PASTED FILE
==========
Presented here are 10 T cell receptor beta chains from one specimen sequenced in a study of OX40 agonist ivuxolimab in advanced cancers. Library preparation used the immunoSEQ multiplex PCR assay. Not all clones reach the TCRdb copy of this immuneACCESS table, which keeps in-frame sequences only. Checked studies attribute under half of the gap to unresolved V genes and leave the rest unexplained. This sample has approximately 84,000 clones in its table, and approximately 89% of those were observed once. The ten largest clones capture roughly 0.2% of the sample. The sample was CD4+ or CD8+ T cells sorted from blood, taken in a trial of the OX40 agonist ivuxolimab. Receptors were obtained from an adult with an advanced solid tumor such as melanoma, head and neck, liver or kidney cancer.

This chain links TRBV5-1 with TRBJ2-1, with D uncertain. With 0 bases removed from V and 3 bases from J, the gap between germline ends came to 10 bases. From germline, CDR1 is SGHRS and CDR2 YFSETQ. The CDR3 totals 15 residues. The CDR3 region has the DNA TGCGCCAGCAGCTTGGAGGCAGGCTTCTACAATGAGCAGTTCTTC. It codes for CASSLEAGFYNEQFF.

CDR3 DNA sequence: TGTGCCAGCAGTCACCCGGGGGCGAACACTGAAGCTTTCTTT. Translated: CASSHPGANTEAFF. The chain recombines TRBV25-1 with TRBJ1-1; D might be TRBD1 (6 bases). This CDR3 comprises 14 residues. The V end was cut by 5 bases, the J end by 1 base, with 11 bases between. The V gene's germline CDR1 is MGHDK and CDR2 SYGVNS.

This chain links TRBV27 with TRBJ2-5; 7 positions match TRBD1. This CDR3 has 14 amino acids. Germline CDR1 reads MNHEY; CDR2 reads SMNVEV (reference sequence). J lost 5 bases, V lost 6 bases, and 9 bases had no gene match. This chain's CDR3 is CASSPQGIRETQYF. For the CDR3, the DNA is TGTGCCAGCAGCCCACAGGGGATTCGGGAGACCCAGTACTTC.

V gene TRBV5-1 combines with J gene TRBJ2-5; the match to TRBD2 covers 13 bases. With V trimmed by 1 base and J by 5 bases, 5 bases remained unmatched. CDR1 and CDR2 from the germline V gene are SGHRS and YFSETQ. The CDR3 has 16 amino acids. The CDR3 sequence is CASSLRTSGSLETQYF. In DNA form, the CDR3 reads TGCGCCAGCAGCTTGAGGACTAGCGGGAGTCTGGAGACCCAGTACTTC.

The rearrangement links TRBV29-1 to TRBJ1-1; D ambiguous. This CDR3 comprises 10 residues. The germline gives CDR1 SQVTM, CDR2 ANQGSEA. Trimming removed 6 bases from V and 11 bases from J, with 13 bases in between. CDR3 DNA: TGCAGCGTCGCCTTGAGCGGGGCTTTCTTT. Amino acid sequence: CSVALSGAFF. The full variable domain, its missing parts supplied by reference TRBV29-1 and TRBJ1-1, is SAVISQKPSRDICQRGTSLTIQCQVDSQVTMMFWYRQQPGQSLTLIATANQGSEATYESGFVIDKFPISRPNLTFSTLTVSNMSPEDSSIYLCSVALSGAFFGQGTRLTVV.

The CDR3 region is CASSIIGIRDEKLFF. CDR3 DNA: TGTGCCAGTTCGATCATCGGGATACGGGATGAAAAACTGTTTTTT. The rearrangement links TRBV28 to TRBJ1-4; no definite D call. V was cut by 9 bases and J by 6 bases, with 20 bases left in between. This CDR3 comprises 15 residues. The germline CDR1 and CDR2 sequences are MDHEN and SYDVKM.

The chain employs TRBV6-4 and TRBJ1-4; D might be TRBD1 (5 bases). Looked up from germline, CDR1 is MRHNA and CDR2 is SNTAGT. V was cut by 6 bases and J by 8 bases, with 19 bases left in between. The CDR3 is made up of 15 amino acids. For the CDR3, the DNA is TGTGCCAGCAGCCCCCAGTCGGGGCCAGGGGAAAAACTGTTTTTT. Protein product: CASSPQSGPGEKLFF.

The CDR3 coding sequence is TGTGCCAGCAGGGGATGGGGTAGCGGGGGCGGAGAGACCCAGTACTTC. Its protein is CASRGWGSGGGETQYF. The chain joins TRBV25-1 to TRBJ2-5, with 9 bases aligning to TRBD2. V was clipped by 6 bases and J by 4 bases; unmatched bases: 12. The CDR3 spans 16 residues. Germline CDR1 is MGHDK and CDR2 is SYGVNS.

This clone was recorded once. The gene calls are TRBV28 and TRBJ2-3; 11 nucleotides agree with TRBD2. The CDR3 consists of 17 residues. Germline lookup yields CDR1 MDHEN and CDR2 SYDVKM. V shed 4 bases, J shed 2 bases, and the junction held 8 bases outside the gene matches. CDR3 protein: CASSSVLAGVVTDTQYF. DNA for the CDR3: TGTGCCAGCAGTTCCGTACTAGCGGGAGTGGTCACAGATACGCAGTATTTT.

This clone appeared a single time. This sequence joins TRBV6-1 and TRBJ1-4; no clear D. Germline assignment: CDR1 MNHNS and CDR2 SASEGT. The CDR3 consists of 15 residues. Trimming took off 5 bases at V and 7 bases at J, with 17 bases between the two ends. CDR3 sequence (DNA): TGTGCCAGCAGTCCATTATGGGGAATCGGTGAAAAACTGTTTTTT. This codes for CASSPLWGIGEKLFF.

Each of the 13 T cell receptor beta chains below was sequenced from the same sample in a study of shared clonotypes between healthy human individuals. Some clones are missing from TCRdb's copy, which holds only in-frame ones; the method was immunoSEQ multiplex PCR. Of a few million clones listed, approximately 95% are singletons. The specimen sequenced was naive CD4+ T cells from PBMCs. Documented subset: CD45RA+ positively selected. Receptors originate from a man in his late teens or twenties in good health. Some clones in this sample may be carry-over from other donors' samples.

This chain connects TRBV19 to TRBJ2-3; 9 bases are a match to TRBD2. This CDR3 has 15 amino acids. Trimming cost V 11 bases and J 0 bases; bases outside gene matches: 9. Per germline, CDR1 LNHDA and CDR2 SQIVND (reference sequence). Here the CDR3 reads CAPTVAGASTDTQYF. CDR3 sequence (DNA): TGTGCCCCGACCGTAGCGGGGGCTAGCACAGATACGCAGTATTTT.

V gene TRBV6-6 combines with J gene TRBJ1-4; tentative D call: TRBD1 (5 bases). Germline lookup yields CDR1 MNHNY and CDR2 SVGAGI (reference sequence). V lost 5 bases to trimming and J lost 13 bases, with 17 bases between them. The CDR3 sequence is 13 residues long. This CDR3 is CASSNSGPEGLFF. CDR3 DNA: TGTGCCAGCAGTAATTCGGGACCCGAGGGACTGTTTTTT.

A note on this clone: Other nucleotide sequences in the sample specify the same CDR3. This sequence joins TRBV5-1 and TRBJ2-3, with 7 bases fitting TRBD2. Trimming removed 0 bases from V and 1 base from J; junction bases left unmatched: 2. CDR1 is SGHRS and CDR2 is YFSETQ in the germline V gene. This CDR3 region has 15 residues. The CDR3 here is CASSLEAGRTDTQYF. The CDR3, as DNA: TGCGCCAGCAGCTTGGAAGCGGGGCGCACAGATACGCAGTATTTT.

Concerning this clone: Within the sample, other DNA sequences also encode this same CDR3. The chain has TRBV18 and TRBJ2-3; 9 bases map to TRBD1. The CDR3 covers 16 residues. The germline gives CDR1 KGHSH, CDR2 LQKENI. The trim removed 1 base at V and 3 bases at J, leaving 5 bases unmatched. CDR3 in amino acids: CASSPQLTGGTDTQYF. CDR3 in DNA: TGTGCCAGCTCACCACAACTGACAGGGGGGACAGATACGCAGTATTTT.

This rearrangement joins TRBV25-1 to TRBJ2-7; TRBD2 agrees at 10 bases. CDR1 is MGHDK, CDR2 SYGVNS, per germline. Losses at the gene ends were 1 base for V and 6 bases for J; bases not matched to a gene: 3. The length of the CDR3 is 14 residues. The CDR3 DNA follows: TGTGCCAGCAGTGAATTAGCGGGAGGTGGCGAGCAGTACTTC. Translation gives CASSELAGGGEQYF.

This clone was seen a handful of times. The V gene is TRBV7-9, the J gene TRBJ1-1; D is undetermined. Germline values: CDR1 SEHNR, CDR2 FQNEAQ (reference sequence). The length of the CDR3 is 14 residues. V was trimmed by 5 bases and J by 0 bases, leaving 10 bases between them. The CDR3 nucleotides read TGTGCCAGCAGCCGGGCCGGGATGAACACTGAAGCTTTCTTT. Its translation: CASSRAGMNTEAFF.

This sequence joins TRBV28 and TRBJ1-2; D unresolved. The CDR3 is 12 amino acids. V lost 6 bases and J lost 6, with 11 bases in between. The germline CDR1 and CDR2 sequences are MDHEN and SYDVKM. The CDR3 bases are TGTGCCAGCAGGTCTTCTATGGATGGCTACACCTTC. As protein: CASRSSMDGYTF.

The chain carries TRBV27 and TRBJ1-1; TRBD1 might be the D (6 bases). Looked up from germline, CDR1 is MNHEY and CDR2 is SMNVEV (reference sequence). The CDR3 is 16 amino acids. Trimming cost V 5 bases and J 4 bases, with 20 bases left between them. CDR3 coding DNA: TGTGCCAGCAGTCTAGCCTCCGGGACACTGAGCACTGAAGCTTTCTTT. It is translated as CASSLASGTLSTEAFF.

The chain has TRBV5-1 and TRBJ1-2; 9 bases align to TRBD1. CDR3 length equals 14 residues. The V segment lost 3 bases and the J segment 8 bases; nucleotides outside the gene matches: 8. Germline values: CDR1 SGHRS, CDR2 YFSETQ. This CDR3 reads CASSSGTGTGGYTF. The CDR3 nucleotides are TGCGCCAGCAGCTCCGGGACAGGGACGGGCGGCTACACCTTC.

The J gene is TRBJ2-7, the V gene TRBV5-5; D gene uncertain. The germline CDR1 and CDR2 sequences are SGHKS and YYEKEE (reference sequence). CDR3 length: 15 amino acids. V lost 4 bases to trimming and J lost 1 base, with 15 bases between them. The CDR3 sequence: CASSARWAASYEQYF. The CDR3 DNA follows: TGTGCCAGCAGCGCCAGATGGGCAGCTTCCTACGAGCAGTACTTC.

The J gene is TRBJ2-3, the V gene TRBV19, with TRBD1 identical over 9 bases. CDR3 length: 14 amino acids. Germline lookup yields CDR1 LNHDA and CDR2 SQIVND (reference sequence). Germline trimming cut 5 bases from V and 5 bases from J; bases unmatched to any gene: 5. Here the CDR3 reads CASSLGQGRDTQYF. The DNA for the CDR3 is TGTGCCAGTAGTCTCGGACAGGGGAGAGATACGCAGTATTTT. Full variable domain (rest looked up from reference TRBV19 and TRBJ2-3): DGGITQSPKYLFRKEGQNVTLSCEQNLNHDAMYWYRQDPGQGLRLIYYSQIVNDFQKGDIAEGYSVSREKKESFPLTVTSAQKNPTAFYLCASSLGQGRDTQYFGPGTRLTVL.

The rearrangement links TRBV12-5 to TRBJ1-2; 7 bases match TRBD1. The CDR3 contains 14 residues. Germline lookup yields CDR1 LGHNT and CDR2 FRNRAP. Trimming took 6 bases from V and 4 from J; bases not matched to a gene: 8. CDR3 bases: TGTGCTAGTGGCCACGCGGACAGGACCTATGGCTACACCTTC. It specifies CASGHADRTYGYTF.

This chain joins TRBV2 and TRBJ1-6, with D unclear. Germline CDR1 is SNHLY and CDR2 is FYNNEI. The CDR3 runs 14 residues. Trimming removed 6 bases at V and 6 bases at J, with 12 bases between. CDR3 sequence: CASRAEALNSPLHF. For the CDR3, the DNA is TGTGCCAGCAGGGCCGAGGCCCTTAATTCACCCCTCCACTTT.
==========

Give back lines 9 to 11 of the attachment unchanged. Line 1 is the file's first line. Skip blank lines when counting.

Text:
The CDR3 coding sequence is TGTGCCAGCAGGGGATGGGGTAGCGGGGGCGGAGAGACCCAGTACTTC. Its protein is CASRGWGSGGGETQYF. The chain joins TRBV25-1 to TRBJ2-5, with 9 bases aligning to TRBD2. V was clipped by 6 bases and J by 4 bases; unmatched bases: 12. The CDR3 spans 16 residues. Germline CDR1 is MGHDK and CDR2 is SYGVNS.

This clone was recorded once. The gene calls are TRBV28 and TRBJ2-3; 11 nucleotides agree with TRBD2. The CDR3 consists of 17 residues. Germline lookup yields CDR1 MDHEN and CDR2 SYDVKM. V shed 4 bases, J shed 2 bases, and the junction held 8 bases outside the gene matches. CDR3 protein: CASSSVLAGVVTDTQYF. DNA for the CDR3: TGTGCCAGCAGTTCCGTACTAGCGGGAGTGGTCACAGATACGCAGTATTTT.

This clone appeared a single time. This sequence joins TRBV6-1 and TRBJ1-4; no clear D. Germline assignment: CDR1 MNHNS and CDR2 SASEGT. The CDR3 consists of 15 residues. Trimming took off 5 bases at V and 7 bases at J, with 17 bases between the two ends. CDR3 sequence (DNA): TGTGCCAGCAGTCCATTATGGGGAATCGGTGAAAAACTGTTTTTT. This codes for CASSPLWGIGEKLFF.